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Søren Kierkegaard

1813-55. "Geniuses are like thunderstorms ­ they go against the wind, terrify people, cleanse the air". Thus wrote Søren Kierkegaard in 1849. He saw himself as a genius and related his intellectual brilliance to "being in the minority".

Søren KierkegaardSøren Kierkegaard always went against the wind, against prevailing movements and systems, and he did so because he believed that "truth is always only to be found in the minority". In opposition to the majority, the abstract, Søren Kierkegaard posited the concrete, "the single individual".

Søren Kierkegaard lived all his life in his native city of Copenhagen. His peculiar childhood in his home on Nytorv bore the stamp of his father's pietism and melancholy.

Søren Kierkegaard studied theology at the University of Copenhagen 1830-40; for a considerable period, however, theology played a secondary role and was replaced by literature, theatre, politics and philosophy ­ and a dissolute life that was partly fashioned as a challenge to the strict and sombre Christian views that characterised his home.

But after a religious awakening in 1838 and his father's death that same year, Søren Kierkegaard once more set about studying theology and graduated in that subject in July 1840.

Two months later, Søren Kierkegaard became engaged to the nine-years- younger Regine Olsen. But since "in a religious sense", he had "from childhood been promised" to God, he could not marry Regine. After thirteen intense months, he broke off the engagement in October 1841.

The unhappy love affair made a deep impression on him for the rest of his life, and set him going as the author of Either-Or and Two Edifying Discourses, which were published on the same day in 1843. However, as early as 1838 Søren Kierkegaard had published his first book, From the Papers of One Still Living, a critical analysis of Hans Christian Andersen's novel Only a Fiddler, and in 1841 he had defended his doctoral dissertation, On the Concept of Irony.

Søren Kierkegaard's philosophical, psychological, religious and Christian publications, which make up some 40 titles, fall into two phases: 1843-46 and 1847- 51. In addition to Either-Or and a number of edifying discourses, the first phase includes titles such as Fear and Trembling, The Concept of Anxiety, Philosophical Fragments and Concluding Unscientific Postscript, this latter representing the transition between the two phases.

The second, Christian, phase, consists of works such as Works of Love, Christian Discourses, The Sickness unto Death and Practice in Christianity. In addition there are the journals, some 64 notebooks and diaries which Søren Kierkegaard kept from 1833 to 1855, and which give an insight into his way of working, into his "back-stage rehearsals".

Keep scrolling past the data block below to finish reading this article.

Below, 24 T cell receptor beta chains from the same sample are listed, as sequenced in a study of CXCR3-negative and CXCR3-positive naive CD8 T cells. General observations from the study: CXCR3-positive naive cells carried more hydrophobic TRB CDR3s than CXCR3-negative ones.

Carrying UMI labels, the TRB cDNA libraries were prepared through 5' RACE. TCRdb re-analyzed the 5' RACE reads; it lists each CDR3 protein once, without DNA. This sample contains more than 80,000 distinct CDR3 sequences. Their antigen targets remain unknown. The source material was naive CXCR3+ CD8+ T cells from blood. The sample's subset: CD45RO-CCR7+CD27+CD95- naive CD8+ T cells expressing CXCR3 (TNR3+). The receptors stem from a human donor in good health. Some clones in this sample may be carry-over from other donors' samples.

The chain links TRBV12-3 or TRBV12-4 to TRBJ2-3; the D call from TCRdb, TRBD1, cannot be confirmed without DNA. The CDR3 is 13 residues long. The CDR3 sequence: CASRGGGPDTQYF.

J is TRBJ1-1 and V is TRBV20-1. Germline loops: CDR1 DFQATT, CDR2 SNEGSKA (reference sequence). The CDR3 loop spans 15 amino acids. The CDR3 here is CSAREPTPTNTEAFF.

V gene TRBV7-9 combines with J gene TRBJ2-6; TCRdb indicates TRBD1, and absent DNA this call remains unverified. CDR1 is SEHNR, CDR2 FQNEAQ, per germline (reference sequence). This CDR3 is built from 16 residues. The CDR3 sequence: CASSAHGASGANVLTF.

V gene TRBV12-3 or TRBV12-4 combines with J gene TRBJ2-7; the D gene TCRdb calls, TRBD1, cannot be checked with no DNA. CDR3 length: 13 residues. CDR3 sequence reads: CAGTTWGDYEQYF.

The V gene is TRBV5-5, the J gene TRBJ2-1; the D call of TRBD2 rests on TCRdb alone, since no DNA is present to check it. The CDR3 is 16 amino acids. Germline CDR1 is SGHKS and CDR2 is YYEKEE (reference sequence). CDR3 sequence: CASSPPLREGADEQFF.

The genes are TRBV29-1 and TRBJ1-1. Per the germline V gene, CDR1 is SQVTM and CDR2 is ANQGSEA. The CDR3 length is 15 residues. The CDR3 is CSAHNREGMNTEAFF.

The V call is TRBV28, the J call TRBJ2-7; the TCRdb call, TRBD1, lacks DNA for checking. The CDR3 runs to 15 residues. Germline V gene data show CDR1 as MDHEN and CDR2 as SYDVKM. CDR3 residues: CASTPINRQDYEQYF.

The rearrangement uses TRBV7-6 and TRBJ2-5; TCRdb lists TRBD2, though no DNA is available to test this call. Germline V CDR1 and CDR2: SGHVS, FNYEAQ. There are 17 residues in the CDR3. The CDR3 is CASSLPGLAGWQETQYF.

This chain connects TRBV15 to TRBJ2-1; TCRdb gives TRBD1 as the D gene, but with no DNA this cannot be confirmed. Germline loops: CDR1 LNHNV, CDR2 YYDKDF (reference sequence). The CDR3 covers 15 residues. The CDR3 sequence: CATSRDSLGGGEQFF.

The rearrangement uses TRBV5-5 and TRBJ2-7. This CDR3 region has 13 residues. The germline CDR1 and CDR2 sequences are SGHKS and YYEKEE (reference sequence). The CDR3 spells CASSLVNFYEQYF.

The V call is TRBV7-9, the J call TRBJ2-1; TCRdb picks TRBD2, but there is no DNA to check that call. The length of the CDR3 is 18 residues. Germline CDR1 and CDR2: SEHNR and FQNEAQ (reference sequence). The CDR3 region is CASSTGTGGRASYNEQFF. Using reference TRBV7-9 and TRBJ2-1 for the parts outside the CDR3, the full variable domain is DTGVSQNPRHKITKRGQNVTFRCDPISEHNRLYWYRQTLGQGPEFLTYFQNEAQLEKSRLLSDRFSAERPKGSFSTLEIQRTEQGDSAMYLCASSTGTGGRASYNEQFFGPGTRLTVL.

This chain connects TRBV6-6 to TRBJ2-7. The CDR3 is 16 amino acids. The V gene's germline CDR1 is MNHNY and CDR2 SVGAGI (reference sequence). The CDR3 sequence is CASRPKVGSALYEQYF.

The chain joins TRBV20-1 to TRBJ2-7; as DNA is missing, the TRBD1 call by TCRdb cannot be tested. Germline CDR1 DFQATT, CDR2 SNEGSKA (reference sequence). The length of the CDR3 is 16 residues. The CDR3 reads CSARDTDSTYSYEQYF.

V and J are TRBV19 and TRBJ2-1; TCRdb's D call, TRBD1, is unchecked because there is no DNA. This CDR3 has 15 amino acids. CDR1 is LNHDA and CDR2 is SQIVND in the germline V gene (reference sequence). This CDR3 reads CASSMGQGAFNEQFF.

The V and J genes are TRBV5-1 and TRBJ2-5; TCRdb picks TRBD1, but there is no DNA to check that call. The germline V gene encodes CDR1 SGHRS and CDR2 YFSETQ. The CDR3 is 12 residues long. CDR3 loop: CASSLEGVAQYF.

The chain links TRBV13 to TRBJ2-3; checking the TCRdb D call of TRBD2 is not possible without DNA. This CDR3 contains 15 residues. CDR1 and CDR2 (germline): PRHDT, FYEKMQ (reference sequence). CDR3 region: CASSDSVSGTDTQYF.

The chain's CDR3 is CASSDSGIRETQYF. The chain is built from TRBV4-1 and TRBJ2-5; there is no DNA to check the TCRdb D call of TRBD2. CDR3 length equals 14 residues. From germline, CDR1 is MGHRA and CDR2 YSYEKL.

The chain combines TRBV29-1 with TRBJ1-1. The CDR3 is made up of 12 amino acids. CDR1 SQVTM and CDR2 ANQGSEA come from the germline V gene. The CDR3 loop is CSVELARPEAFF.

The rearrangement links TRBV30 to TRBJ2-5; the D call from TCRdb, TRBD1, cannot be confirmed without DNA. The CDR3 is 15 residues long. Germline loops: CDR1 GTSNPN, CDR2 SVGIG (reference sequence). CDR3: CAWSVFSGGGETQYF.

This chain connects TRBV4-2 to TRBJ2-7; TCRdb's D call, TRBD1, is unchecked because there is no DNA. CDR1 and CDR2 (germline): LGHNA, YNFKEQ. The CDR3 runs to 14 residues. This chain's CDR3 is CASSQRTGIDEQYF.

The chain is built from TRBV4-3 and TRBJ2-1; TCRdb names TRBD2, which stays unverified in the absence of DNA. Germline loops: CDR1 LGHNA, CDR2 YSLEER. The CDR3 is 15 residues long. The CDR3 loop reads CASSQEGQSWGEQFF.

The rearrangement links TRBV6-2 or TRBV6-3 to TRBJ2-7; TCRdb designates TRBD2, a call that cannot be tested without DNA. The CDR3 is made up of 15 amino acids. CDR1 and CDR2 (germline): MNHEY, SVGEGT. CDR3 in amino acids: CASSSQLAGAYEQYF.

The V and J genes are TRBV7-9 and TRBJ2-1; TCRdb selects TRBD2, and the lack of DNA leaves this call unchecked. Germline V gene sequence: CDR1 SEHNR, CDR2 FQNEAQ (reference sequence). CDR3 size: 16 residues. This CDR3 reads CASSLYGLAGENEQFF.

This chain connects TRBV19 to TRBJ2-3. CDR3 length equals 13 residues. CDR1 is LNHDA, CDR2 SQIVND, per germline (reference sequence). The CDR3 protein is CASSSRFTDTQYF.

In his work, Søren Kierkegaard describes the various possibilities of existence, especially its three principal stages, which he calls "spheres of existence": the aesthetical, the ethical and the religious, demonstrating their insufficiency in relation to the truly Christian. Man only becomes an authentic self by relating himself to God who created him. And he can only become a true self by professing his faith in Christ and having his sins forgiven by Him.

But "in addition to professing Christ, there is also the demand to act as a Christian". Therefore truth is always a truth in action, just as faith is always a faith in works.

Søren Kierkegaard saw himself as a religious author with the task of "presenting Christianity". He wanted to "clear the air", to have all sense illusions and all hypocrisy scraped off and to find his way back to "the Christianity of the New Testament". On this background, he embarked during his last years on an attack on the church authorities and the Christianity they officially preached.

Søren Kierkegaard started his "battle with the Church" at the end of 1854 with a series of newspaper articles and continued it with great astuteness, radical views and journalistic flair in the pamphlets he called The Moment 1-9.

In October 1855 he collapsed in the street, ill and burned out; he was taken to hospital where he died five weeks later. Through German translations, Søren Kierkegaard's fame became established outside Denmark about the turn of the century, and his work achieved great international significance after the First World War. For instance, Søren Kierkegaard became the great source of inspiration for dialectical theology, for existential philosophy, the philosophy of dialogue and for existential theology.

From the 1960s to the middle of the 1980s he fell into neglect, but since then his work has undergone a dramatic renaissance, not only among scholars, but also in the broader public, both nationally and internationally - not least in the countries that have been fashioned by marxist thoughts and views of life.

In addition he has been discovered by fresh disciplines such as linguistic philosophy, phenomenology and literary theory. The renewed interest in Kierkegaard is partly connected with the longing for an overall understanding of life on both a scientific and philosophical level and also an ethical and existential level. And likewise, it is linked to a renewed search for answers to the fundamental questions on the meaning of the individual, the foundations for ethics and the relationship between religion/Christianity and society.

"There are two kinds of geniuses. The characteristic of the one is roaring, but the lightning is meager and rarely strikes; the other kind is characterized by reflection by which it constrains itself or restrains the roaring. But the lightning is all the more intensive; with the speed and sureness of lightning it hits the selected particular points ­ and is fatal." Søren Kierkegaard belonged to this latter kind of genius.


Niels Jørgen Cappelørn, Gyldendal Leksikon

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